How to make a Mid-Century-Modern inspired stool.
It is so easy to make a small round stool, and with the types of furniture legs out there, you can go for any style you like. You can use stools like this basically anywhere in your home. As extra seating in your lounge or family room, in your kids’ rooms, as a vanity stool or even on your porch. I’ve always loved angled furniture legs of the mid-century modern style and have some furniture pieces in my home with angled legs. And for that reason, I decided to make a small, round, mid-century-modern inspired stool.
Gather your supplies and do prep work
The supplies list is short for this project:
- A wooden base in the shape and size of your choice
- High-density upholstery foam, cut to the shape and size of your base
- Batting or felt for an extra comfort layer (optional)
- Fabric in the colour and style of your choice and a sewing machine
- Staple gun
- Three chair legs – style of your choice
- Three splayed (for the angled legs) or straight leg plates and the screws needed to attach them
I asked my husband to cut a base for me. We just traced the circle off one of our kitchen bar stools, and he cut it with his jigsaw and sanded the edges smooth. Next, I cut the upholstery foam to the size of the base. I decided to give an extra layer, to prevent abrasion between the cover fabric and the wood base. I did not have batting on hand but did have a big enough piece of felt. Firstly, I made covers out of the felt and my cover fabric, mainly using the steps in this tutorial, just without the piping. I put in a seam in my cover fabric to make sure I would have no frayed edges at the bottom.
Stain or paint your chair legs to your preference. And now, you are officially done with the prep work. You are ready to assemble your small round stool.
Assemble your DIY round stool
First, insert the cushion into the felt or batting cover – make sure your seams are neat inside and that you won’t have any funky folds showing through. You can also glue the wood base to the foam – but you don’t have to. I just inserted the wood base on top of the foam. I used my measuring tape to make sure I fastened the felt at equal distances from the sides with my staple gun. When attaching your fabric with the staple gun, start with one staple in each quarter. Then continue filling in the gaps; halving the intervals each time with a staple. Make sure you keep the fabric smooth and even. I also trimmed the felt a bit.
After you fastened your felt or batting, you can pull your outer-cover onto the base and continue with the staples as you did before. You might need to make folds in the fabric, but keep them evenly spaced to keep it neat.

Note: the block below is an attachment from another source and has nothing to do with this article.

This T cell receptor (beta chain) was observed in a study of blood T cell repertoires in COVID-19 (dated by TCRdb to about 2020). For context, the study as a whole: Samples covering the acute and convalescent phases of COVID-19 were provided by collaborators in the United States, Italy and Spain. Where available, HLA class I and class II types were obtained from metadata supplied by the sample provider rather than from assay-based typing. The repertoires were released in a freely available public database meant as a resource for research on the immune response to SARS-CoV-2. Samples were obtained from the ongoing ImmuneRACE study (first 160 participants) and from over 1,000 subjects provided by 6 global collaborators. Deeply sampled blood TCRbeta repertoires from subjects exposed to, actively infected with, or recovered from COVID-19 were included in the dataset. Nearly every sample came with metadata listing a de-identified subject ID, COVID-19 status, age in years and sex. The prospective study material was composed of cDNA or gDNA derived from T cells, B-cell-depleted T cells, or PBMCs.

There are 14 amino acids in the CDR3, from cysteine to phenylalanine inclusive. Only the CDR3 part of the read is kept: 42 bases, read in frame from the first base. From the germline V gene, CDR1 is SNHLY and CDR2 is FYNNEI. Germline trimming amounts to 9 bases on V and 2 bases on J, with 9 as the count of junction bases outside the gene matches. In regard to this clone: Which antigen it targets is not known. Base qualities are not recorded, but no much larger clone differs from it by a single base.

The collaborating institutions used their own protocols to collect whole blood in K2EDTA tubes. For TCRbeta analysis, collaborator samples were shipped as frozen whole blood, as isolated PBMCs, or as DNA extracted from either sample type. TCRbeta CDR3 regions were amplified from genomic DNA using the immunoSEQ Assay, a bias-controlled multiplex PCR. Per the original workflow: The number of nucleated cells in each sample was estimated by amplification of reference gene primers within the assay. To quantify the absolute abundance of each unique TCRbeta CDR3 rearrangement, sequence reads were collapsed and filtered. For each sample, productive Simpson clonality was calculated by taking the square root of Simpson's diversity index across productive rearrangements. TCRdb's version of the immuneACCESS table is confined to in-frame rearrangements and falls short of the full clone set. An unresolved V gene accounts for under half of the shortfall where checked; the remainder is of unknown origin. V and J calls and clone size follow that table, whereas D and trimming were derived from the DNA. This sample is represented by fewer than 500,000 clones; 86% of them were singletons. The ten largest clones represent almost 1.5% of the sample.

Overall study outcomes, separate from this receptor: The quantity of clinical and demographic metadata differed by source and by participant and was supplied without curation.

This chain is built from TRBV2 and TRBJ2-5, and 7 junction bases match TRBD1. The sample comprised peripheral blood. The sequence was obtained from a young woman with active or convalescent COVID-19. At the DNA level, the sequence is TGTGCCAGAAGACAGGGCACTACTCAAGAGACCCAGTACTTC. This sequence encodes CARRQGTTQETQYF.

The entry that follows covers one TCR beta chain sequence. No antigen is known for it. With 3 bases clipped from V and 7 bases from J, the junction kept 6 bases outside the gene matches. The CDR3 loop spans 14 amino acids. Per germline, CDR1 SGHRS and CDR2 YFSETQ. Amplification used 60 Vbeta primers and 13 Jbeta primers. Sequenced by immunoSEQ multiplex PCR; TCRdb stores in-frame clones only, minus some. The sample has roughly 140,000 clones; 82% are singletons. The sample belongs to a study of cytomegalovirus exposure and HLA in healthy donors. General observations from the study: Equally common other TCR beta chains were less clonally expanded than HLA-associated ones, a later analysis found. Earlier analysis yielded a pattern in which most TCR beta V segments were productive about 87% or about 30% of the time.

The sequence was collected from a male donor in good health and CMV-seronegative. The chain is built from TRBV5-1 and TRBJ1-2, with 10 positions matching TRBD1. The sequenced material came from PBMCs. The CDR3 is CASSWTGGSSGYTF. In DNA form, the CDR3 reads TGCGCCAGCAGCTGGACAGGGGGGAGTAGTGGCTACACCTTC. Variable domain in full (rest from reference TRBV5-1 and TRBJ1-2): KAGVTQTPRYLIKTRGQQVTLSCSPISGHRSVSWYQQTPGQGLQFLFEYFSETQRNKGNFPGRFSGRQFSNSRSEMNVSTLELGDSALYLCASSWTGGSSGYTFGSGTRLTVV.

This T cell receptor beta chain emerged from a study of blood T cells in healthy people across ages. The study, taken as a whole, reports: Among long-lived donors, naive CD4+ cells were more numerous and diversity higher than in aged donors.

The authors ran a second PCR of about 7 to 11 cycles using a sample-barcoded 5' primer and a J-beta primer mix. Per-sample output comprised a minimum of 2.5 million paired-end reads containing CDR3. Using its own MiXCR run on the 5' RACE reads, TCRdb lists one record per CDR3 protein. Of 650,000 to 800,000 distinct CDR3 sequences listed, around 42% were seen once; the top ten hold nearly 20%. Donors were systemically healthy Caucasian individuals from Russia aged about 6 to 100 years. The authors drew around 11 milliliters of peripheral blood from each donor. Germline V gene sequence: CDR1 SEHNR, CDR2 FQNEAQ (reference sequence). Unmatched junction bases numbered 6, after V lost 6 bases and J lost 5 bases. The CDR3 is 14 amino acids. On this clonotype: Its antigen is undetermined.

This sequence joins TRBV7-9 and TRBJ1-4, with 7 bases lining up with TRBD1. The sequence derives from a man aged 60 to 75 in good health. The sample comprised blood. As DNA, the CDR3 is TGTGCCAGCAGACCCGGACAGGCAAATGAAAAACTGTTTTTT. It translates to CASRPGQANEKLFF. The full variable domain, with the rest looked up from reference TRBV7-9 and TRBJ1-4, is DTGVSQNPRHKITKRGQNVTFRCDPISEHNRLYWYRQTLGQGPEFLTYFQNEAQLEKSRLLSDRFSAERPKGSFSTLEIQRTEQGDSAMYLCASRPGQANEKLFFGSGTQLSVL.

I determined the spacing for the legs with some simple geometry, and then we fixed the leg plates in place with screws and added the legs. And that is it; your DIY round stool is finished.
Am I happy with how it turned out?
Not entirely, no. I wanted to use this stool at my dressing table, but the stool is not the right height for the table. The scale is also off – it is just too small for the table. They do not feel like they belong together. You see, I did not plan properly. I knew how to make the stool, but I did not plan out the proportions.
I’m also not too fond of the orange stain colour on the legs – it came out a lot lighter than I wanted. Even though I saw that it was too orange, I did not use a different stain; I kept on working. It also feels like the legs aren’t angled enough – maybe I needed to move them a bit more to the outside so that they are more visible at the angle. And lastly, my sewing could have been neater. So, although it is cute, I won’t be using this DIY stool where I planned on using it.
So where will this small DIY stool end up?
I’ll figure out where to use the stool instead. I have two possible locations, but either way, I’ll have to make some modifications. I will definitely be staining the legs darker and less orange and might make a different cover to use in our upcoming home office revamp. Or I might paint the legs white and use it on our back porch. But I do know that I will test it out in the spaces first before I do the alterations.
It is still an easy DIY project. But this DIY flop goes to show that you sometimes need to make those mistakes. We need to make mistakes, to learn from them. I’ve realised once again that you do sometimes need that visualisation to figure out if your planned project will suit the purpose. And secondly, that even a seasoned designer and DIY’er like me, still make mistakes.
My advice to you is to think about the scale of such a small stool in relation to the furniture around it. If you think it will work, go for it. But be sure to measure and plan out the height of the legs and final height of the stool itself. If your scale is ok, and you get the height right, yours should turn out great!
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What do you think of this mid-century inspired DIY round stool? Do you like it, or do you feel the same way I do? Please spill your décor flops down in the comments below, and let’s see what we can learn from those mistakes together.